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Sales doesn't have to be a dirty word

Sales doesn't have to be a dirty word

Jacqueline Burns

There are evidence-based ways for lawyers to sell their services, writes Jacqueline Burns.


What is the first thing that comes to mind when you hear the word “sales”?

According to best-selling author Dan Pink, the term sales has overwhelming negative connotations. In a poll of 7,000 Americans, three-quarters of respondents offered words like yuck, sleazy, annoying, slimy, dishonest, pushy and aggressive.

Pink, as keynote speaker at this week’s 2015 Law Firm Marketing Association conference in San Diego, wanted the 1,300-strong audience (of whom only two dozen were practising lawyers) to understand why people don’t like to be sold to, and why lawyers resist being asked to sell.

The negativity associated with the act of selling stems from there being, until fairly recently, an environment of “information asymmetry”: buyers had little information, few choices and no way to talk back.

The internet fundamentally changed all that. Today, we’re informed, have an abundance of choice and have found our voice.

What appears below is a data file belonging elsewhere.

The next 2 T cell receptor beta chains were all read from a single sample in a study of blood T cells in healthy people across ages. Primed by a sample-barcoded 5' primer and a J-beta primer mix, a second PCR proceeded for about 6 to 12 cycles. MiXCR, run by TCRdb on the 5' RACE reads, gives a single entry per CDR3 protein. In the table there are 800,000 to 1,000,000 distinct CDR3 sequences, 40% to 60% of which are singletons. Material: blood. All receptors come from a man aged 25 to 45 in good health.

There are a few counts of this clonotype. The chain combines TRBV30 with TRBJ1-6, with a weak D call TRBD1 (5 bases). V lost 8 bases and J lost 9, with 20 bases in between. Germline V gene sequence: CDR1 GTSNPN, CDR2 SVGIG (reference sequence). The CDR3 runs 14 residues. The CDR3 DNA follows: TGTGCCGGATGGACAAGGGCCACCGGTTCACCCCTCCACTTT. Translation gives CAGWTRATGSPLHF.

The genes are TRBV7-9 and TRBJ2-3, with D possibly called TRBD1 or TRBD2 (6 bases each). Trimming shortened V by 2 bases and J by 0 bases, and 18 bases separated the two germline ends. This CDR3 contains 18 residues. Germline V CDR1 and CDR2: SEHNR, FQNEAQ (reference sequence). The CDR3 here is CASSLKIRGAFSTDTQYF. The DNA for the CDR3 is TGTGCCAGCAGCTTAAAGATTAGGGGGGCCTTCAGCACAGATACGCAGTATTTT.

In effect, the internet has transitioned the marketplace from a state of “Buyer beware” to one of “Seller beware”.

Pink graduated with a degree in law, but was never cut out to be a lawyer. Still, he’s built a hugely successful career around coaching lawyers and other professionals on how to sell. For him, one of the greatest revelations was researching and accepting (after much resistance) that there are evidence-based ways to sell in today’s “Seller beware” landscape. For lawyers (and the other professional services), the ABC’s of selling are:

  1. Attunement, meaning have the ability to see things from the other person’s perspective – and demonstrate to that person that you do.
  2. Buoyancy, which translates as the ability to stay afloat in an “ocean of rejection”. “Lawyers have a very hard time dealing with rejection, yet rejection is endemic in marketing and sales.”
  3. Clarity, which constitutes how well and how quickly you can curate information and identify – or, better still, anticipate – problems which you have the expertise to resolve.

Jacqueline Burns is managing director of Market Expertise, a Sydney-based agency that provides marketing, business development, communications and associated human capital services to “smart companies”, including the professional services.

She is attending the Legal Marketing Association conference as Lawyers Weekly’s media representative and with support from the Marriott Marquis.

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Sales doesn't have to be a dirty word
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